A row of eclectic stores next to the harbor in Nantucket, Massachusetts. Image credit Mystic Stock Photography via Shutterstock

11 Most Scenic Small Towns in Massachusetts

Massachusetts, officially known as the Commonwealth of Massachusetts, is the most populous state in the New England region of the northeastern United States. It is bordered by the Atlantic Ocean to the east. The state capital and largest city is Boston, which is one of the oldest cities in the United States. It was the site of the first colony in New England, established by the Pilgrims in Plymouth in 1620, and later played a central role in the American Revolution. The state is also home to Harvard University, the oldest institution of higher education in the United States, founded in 1636.

Additionally, Massachusetts is dotted with scenic small towns that offer beautiful landscapes and a glimpse into America's colonial past. These 11 are the most worthwhile to visit.


Late afternoon in downtown Nantucket overlooking a white picket fenced yard with blooming hydrangeas and Easy Street Boat Basin in the distance.
Late afternoon in downtown Nantucket, Massachusetts. Image credit Gretchen Blair Madden via Shutterstock

Nantucket, Massachusetts, is a captivating island town about 30 miles south of Cape Cod. It encompasses a variety of landscapes, including beaches, heathlands, and marshes. Originally inhabited by the Wampanoag people, Nantucket rose to prominence in the 17th and 18th centuries as a whaling hub. The legacy of this era is deeply embedded in the island's architecture, with many of its buildings and lighthouses dating back to the whaling boom.

For those visiting Nantucket, take a trip to Brant Point Light; it has been a guiding light for sailors since its establishment in 1746. Siasconset Beach, known locally as "Sconset Beach," has soft sands and views of the Atlantic, perfect for a relaxing day by the sea or a stroll along its blush-lined paths. Meanwhile, the Whaling Museum is an immersive exploration of Nantucket's whaling era. It has preserved artifacts, detailed exhibits, and a fully assembled sperm whale skeleton.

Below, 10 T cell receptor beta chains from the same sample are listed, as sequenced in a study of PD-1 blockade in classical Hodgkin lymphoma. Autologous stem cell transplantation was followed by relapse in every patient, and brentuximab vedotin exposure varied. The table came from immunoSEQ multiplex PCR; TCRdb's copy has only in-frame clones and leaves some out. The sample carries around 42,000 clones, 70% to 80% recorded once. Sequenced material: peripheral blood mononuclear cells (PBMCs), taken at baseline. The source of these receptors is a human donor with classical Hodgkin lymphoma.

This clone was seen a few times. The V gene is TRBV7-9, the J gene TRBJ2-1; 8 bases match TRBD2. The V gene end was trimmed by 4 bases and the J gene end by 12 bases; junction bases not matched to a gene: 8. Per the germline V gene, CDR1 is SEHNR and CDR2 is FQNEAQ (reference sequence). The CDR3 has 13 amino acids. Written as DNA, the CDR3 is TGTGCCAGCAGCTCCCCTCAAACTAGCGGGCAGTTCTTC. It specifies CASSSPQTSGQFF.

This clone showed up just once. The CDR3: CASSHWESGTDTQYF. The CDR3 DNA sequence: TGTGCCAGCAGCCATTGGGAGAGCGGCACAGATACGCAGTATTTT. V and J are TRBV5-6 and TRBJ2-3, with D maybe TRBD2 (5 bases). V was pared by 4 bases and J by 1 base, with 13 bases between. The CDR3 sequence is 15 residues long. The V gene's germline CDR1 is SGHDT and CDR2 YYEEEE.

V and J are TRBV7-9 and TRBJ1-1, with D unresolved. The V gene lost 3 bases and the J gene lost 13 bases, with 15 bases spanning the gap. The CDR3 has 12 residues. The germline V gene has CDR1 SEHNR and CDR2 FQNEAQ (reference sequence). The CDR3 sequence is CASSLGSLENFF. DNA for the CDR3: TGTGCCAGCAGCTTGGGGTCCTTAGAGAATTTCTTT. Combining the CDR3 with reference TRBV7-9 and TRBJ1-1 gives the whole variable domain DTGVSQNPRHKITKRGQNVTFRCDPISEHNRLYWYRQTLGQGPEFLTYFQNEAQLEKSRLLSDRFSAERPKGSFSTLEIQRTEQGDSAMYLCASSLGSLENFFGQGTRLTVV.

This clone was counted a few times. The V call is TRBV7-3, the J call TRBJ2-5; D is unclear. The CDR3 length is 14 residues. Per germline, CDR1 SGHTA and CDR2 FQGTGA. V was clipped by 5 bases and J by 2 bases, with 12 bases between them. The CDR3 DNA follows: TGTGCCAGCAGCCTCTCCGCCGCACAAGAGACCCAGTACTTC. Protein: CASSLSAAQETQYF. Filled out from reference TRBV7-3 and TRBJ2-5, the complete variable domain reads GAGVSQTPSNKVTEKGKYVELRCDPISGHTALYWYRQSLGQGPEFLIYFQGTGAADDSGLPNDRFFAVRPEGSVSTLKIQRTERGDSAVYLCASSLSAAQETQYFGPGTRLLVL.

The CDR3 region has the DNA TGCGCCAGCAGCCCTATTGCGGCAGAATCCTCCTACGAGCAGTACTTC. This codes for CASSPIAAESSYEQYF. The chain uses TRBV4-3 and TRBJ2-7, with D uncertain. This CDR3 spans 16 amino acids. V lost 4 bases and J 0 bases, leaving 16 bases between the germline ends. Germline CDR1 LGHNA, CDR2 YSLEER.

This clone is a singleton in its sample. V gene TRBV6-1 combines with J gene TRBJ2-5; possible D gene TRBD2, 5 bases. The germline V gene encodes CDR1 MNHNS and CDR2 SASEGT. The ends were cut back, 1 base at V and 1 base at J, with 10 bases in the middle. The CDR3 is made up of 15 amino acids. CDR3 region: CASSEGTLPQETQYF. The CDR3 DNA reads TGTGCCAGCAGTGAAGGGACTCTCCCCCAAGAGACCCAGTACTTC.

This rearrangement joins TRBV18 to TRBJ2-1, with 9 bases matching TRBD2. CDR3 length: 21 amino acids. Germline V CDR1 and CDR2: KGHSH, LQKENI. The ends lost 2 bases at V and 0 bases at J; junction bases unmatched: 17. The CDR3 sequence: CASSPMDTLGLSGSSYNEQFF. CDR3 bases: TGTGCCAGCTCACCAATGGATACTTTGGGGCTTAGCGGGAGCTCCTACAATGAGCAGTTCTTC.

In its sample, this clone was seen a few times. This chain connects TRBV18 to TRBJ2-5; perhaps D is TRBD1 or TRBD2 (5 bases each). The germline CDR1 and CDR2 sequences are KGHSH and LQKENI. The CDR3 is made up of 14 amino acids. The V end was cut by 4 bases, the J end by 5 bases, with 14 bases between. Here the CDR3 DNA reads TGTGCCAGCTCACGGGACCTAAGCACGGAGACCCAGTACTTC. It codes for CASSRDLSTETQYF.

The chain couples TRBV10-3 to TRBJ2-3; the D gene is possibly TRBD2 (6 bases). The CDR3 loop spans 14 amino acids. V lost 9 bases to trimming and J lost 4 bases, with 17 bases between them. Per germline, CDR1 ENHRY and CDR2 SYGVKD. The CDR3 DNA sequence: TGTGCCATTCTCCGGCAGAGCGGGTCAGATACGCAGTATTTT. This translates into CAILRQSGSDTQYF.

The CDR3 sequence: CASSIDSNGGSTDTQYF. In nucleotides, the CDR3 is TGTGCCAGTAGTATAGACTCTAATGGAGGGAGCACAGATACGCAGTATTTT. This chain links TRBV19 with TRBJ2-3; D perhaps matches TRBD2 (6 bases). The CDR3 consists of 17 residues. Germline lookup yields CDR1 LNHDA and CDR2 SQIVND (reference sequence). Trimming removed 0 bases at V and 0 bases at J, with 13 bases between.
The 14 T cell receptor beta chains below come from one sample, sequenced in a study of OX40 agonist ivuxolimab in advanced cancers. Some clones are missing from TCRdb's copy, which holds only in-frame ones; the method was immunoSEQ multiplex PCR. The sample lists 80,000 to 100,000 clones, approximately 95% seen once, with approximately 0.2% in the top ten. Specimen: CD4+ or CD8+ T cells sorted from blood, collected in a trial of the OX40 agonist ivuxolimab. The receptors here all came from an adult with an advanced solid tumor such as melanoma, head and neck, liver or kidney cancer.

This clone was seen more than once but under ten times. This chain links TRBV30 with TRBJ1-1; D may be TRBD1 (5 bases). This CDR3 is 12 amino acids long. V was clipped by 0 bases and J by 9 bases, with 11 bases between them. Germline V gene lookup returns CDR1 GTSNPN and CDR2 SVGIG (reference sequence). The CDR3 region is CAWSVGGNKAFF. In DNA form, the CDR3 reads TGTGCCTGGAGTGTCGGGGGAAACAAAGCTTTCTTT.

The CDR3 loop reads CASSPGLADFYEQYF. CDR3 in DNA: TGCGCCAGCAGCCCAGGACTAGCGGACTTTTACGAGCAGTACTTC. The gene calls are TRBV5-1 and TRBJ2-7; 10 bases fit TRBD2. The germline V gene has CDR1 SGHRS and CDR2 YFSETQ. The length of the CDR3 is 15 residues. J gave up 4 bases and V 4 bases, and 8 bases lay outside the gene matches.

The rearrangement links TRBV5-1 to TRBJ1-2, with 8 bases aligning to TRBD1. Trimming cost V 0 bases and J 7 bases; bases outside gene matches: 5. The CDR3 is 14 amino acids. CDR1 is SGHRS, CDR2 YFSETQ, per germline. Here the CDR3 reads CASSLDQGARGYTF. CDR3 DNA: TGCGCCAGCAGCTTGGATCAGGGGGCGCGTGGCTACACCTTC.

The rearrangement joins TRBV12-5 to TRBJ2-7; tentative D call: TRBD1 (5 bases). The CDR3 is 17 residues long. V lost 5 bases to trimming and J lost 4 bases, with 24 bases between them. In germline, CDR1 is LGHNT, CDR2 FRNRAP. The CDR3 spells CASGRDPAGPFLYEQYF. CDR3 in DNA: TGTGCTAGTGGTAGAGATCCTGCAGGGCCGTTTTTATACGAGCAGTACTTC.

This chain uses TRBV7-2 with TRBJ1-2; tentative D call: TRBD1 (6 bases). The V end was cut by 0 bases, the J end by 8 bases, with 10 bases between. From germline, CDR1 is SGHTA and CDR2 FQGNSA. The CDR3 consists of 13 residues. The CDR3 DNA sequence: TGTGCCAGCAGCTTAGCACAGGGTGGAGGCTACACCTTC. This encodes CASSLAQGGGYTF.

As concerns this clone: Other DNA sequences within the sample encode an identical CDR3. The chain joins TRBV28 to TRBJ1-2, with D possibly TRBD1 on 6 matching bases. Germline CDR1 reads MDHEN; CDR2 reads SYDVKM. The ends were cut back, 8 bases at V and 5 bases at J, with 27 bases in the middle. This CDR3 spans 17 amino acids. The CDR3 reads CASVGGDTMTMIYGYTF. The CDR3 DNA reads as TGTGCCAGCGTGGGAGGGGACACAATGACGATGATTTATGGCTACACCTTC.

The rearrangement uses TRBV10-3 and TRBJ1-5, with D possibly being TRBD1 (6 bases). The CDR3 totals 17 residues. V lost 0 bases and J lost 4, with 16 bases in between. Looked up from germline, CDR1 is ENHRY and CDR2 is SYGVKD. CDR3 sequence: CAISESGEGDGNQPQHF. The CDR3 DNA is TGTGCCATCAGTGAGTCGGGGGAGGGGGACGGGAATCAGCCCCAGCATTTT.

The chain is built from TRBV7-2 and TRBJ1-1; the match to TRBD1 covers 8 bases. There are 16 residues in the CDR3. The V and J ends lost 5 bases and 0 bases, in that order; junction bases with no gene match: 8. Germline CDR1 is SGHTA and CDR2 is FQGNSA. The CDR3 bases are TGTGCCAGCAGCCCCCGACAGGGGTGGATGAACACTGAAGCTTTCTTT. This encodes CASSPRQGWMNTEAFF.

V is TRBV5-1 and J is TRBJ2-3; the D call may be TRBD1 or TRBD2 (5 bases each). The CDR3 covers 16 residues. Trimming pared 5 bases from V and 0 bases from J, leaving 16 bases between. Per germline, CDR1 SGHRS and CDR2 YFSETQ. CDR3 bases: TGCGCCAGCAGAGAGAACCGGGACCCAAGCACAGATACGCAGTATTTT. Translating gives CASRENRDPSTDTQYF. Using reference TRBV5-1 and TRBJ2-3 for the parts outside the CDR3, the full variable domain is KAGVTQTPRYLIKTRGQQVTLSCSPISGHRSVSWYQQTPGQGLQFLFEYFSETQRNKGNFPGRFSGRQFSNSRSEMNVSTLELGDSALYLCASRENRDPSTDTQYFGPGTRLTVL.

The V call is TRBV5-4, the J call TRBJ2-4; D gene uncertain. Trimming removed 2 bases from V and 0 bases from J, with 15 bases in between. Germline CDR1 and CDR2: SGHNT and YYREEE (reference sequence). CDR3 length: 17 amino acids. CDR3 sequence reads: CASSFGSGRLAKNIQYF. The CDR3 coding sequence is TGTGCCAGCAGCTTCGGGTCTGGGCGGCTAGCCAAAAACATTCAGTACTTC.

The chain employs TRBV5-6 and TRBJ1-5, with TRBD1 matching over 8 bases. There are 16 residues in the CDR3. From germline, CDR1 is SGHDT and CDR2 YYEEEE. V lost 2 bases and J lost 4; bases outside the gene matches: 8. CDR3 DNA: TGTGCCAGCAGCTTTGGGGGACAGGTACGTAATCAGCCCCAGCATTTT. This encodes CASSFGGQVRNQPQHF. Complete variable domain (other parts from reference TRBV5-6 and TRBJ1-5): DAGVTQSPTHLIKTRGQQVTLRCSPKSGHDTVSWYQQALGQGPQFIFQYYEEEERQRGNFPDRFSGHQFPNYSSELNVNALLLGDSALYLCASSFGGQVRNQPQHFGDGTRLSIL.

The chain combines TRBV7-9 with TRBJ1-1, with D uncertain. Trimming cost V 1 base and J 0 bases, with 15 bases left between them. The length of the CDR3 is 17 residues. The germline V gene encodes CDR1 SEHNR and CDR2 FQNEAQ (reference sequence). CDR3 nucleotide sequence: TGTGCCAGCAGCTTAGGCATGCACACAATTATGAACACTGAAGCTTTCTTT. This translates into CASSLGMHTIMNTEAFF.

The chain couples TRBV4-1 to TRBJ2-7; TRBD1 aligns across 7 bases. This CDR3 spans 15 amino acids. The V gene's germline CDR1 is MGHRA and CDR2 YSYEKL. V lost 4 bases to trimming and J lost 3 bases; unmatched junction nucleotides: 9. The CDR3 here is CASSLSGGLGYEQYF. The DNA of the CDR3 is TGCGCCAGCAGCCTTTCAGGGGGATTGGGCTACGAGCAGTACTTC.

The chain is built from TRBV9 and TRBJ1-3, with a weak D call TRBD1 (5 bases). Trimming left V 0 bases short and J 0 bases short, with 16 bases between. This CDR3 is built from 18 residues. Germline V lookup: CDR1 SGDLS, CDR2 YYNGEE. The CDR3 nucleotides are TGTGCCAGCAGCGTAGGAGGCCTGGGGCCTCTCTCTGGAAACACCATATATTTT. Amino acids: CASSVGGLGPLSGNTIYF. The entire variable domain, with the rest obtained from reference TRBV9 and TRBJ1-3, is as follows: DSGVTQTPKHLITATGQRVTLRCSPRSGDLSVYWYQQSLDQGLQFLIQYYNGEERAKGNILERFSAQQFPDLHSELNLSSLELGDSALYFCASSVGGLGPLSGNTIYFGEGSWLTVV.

Beautiful Stage Harbor at Chatham Massachusetts in Cape Cod
Beautiful Stage Harbor at Chatham Massachusetts in Cape Cod.

Chatham, Massachusetts, is a seaside town at the southeastern tip of Cape Cod. Known for its beaches, harbors, and historic lighthouses, Chatham's landscape includes barrier beaches, salt marshes, and woodlands. Historically, Chatham has been a maritime center since its settlement by the English in 1664. This town's location also made it a focal point during historical moments, including being a lookout post during World War II to guard against enemy submarines.

The Monomoy National Wildlife Refuge is a must-see in Chatham for wildlife observation, photography, and hiking. This area is a habitat for numerous bird species—a haven for birdwatchers, especially during migration seasons. The Chatham Fish Pier is another highlight. Visitors can watch local fishermen unload their catch of the day and might even sight seals frolicking nearby. Lastly, no visit to Chatham would be complete without stopping by the Chatham Lighthouse and Beach. The lighthouse, an active navigation aid, offers views of the Atlantic Ocean, while the adjacent beach is great for a peaceful walk or simply soaking in the surroundings.

Oak Bluffs

Beautiful colorful gingerbread houses, cottages in Oak Bluffs center, Martha's Vineyard island
Beautiful colorful gingerbread houses, cottages in Oak Bluffs, Martha's Vineyard island.